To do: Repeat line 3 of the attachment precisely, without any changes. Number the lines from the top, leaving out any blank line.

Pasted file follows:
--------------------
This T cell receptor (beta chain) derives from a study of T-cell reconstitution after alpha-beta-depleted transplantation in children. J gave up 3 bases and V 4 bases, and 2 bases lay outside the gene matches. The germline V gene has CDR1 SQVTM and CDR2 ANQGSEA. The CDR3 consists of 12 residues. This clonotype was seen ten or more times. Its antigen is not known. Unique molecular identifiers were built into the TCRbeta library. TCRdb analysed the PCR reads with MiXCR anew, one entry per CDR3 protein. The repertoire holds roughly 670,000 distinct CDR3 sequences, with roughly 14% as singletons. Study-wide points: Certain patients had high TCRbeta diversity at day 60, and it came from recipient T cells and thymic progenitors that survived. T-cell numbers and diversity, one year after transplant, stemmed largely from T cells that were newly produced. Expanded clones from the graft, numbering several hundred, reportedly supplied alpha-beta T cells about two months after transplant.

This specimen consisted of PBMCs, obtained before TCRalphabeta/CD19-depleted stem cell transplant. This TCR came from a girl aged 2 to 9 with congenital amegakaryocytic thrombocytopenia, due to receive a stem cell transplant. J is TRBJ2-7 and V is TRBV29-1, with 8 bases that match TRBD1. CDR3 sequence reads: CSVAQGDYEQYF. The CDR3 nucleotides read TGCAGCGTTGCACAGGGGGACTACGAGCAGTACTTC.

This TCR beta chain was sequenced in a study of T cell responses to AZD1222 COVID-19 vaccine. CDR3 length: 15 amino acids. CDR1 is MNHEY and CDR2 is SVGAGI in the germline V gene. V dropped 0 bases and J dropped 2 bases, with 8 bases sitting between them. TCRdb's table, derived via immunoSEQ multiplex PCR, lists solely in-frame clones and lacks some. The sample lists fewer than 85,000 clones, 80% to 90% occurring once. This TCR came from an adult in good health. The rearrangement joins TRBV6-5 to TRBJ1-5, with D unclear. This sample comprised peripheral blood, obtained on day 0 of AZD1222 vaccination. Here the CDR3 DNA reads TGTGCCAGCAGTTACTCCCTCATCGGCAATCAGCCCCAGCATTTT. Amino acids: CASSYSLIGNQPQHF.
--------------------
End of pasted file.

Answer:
This TCR beta chain was sequenced in a study of T cell responses to AZD1222 COVID-19 vaccine. CDR3 length: 15 amino acids. CDR1 is MNHEY and CDR2 is SVGAGI in the germline V gene. V dropped 0 bases and J dropped 2 bases, with 8 bases sitting between them. TCRdb's table, derived via immunoSEQ multiplex PCR, lists solely in-frame clones and lacks some. The sample lists fewer than 85,000 clones, 80% to 90% occurring once. This TCR came from an adult in good health. The rearrangement joins TRBV6-5 to TRBJ1-5, with D unclear. This sample comprised peripheral blood, obtained on day 0 of AZD1222 vaccination. Here the CDR3 DNA reads TGTGCCAGCAGTTACTCCCTCATCGGCAATCAGCCCCAGCATTTT. Amino acids: CASSYSLIGNQPQHF.